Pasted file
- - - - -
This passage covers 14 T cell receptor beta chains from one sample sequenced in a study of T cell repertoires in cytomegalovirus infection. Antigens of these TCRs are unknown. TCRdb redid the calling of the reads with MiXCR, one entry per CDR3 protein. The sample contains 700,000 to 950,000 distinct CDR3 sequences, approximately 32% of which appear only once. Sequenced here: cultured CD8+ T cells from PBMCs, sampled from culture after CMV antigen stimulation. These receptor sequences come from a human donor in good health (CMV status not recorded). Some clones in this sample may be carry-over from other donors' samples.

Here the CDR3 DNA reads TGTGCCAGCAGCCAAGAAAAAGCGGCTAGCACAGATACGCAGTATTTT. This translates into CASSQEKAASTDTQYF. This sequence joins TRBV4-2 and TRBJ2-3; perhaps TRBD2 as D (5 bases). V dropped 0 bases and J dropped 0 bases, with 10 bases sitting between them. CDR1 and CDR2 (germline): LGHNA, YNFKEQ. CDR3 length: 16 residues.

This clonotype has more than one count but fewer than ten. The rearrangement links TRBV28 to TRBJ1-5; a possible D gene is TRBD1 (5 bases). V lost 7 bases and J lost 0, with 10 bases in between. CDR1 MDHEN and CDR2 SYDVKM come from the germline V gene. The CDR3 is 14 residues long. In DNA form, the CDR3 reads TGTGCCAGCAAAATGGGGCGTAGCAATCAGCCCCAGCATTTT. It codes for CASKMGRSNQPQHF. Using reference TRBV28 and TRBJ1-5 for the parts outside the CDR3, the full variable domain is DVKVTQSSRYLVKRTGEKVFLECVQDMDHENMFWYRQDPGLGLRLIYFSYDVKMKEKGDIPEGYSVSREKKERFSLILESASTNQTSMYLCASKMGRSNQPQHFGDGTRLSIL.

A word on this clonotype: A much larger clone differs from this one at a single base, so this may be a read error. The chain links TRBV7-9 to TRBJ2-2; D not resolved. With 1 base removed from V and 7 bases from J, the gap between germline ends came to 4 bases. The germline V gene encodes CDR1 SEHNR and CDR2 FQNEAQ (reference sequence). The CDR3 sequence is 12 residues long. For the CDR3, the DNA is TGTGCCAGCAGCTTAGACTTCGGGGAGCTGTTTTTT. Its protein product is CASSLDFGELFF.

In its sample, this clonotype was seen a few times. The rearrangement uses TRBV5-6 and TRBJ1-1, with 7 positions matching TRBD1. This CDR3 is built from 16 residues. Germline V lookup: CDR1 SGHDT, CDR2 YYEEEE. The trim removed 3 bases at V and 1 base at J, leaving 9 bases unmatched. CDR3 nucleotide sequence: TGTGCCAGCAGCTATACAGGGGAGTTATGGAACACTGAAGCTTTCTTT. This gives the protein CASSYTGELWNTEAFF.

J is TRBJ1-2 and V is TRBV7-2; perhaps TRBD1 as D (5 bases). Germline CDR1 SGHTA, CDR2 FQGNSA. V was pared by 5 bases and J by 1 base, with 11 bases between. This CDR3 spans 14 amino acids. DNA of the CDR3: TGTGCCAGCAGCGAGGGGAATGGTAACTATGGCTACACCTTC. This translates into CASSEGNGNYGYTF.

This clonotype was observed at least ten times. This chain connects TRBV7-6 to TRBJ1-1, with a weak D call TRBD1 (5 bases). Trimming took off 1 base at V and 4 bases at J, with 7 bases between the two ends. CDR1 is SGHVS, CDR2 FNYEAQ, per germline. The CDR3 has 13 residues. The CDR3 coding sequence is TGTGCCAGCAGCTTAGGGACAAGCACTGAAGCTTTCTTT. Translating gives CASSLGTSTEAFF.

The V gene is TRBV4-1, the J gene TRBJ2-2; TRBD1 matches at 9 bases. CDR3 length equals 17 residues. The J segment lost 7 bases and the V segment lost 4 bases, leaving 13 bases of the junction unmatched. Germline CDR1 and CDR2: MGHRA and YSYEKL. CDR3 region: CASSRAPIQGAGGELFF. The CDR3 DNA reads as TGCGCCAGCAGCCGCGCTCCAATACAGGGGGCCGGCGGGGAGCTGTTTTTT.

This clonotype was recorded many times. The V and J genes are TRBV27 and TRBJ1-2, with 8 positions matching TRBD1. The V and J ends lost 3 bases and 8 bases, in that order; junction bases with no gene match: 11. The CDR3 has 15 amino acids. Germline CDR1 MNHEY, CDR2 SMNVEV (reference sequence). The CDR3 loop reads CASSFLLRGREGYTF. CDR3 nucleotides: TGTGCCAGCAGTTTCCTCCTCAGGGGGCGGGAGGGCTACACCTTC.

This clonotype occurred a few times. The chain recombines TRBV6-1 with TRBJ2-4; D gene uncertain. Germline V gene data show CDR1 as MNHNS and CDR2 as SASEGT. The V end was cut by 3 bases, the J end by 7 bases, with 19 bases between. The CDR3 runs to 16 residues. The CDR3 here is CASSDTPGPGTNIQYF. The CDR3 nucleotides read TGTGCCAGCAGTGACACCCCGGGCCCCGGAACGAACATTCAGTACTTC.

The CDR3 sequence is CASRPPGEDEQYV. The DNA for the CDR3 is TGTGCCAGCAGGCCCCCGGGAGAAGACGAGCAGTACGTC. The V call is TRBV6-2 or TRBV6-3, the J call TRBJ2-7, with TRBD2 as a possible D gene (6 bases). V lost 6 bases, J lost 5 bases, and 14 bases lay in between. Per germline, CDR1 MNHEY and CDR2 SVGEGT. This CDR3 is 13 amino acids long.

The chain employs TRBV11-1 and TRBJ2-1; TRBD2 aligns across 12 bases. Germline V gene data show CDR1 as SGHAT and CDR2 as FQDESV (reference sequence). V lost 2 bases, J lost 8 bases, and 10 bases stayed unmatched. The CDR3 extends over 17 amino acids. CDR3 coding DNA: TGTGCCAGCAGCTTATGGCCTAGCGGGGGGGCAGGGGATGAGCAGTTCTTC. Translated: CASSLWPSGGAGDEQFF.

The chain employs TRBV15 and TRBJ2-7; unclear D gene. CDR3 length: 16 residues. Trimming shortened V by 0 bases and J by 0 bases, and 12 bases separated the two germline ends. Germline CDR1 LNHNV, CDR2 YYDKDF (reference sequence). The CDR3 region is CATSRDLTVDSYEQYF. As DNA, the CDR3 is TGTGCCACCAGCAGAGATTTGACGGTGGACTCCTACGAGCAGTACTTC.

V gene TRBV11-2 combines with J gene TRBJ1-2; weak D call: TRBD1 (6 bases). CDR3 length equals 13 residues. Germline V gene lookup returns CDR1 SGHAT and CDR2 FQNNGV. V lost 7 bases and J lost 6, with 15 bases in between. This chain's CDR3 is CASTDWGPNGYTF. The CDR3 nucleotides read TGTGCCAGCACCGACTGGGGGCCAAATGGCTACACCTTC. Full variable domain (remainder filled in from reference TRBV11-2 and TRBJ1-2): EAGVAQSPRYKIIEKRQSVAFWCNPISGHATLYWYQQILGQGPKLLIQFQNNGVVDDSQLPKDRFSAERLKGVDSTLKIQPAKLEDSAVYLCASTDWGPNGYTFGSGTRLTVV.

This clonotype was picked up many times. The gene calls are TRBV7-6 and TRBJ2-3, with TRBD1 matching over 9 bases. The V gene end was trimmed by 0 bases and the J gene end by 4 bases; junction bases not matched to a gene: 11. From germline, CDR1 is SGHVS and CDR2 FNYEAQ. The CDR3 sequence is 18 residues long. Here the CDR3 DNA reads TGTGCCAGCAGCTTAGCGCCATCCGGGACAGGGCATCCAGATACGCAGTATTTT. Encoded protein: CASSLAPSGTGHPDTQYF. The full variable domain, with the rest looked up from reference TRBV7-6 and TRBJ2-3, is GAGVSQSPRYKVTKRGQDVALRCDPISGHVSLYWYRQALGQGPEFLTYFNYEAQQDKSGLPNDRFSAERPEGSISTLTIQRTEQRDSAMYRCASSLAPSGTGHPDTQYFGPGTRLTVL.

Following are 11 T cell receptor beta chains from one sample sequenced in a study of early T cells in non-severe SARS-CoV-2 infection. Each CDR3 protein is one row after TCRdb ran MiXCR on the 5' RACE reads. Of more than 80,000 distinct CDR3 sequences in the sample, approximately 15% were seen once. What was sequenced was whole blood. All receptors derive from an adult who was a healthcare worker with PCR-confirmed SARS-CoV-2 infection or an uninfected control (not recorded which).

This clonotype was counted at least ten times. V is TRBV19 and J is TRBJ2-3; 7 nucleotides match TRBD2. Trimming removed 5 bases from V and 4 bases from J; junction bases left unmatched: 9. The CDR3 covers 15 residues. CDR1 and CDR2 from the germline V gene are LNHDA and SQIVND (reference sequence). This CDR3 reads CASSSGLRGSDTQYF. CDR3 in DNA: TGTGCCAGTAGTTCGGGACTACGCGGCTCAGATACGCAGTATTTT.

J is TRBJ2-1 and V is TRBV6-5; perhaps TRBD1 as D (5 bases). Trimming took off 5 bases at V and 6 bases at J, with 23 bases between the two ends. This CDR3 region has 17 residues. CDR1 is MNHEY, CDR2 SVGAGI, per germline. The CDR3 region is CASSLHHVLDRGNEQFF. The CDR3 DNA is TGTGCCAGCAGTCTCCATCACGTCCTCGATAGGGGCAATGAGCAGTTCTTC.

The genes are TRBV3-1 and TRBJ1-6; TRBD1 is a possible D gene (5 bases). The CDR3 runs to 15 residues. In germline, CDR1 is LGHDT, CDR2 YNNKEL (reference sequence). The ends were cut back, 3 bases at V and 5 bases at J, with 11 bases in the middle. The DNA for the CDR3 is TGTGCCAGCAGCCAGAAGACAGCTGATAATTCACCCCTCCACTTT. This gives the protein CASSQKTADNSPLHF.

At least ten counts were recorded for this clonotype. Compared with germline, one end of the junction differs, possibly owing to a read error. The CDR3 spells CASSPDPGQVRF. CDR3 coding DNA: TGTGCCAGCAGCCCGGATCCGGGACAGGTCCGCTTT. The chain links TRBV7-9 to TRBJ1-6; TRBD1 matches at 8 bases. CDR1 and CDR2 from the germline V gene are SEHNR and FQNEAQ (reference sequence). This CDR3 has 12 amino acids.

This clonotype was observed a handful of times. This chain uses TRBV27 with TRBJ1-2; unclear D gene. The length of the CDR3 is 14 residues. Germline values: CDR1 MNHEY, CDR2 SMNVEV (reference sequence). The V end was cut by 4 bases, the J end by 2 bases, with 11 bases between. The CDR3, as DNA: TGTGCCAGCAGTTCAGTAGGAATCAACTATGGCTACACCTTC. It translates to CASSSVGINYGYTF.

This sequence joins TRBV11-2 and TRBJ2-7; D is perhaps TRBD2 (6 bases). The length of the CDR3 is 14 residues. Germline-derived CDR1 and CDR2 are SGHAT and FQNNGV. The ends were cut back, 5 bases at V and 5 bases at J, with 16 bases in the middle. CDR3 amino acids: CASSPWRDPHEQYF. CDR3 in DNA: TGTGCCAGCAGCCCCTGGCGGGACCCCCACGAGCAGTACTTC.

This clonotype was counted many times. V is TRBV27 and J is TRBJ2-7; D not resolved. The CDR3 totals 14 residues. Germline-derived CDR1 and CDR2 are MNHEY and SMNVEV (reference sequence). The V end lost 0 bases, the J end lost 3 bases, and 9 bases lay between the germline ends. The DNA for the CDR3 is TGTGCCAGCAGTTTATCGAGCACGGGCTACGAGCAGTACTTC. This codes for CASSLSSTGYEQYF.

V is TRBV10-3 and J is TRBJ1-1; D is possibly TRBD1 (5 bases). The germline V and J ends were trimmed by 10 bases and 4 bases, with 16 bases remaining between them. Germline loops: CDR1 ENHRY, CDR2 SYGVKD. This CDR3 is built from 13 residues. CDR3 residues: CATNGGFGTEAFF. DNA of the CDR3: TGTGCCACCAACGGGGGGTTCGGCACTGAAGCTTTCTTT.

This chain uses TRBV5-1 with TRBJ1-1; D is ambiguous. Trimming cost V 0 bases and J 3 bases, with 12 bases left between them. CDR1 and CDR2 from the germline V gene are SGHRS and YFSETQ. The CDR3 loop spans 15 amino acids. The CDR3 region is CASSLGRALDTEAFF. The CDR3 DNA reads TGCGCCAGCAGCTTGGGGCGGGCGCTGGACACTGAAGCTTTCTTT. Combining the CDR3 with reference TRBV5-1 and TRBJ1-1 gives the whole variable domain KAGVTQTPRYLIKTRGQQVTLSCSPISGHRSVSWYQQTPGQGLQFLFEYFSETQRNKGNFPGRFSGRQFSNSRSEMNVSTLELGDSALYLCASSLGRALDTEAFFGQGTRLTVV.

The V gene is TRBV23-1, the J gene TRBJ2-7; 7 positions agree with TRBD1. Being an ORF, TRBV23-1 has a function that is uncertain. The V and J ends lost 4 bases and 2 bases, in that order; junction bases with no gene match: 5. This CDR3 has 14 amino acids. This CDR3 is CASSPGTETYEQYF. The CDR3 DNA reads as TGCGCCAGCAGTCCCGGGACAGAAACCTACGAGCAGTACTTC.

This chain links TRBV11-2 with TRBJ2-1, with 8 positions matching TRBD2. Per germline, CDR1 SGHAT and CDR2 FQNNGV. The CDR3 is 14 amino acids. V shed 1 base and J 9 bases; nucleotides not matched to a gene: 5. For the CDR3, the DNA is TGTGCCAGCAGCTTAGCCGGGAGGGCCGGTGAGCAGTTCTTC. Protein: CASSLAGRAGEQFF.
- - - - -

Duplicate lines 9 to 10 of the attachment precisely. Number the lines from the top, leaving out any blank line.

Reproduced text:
This clonotype was recorded many times. The V and J genes are TRBV27 and TRBJ1-2, with 8 positions matching TRBD1. The V and J ends lost 3 bases and 8 bases, in that order; junction bases with no gene match: 11. The CDR3 has 15 amino acids. Germline CDR1 MNHEY, CDR2 SMNVEV (reference sequence). The CDR3 loop reads CASSFLLRGREGYTF. CDR3 nucleotides: TGTGCCAGCAGTTTCCTCCTCAGGGGGCGGGAGGGCTACACCTTC.

This clonotype occurred a few times. The chain recombines TRBV6-1 with TRBJ2-4; D gene uncertain. Germline V gene data show CDR1 as MNHNS and CDR2 as SASEGT. The V end was cut by 3 bases, the J end by 7 bases, with 19 bases between. The CDR3 runs to 16 residues. The CDR3 here is CASSDTPGPGTNIQYF. The CDR3 nucleotides read TGTGCCAGCAGTGACACCCCGGGCCCCGGAACGAACATTCAGTACTTC.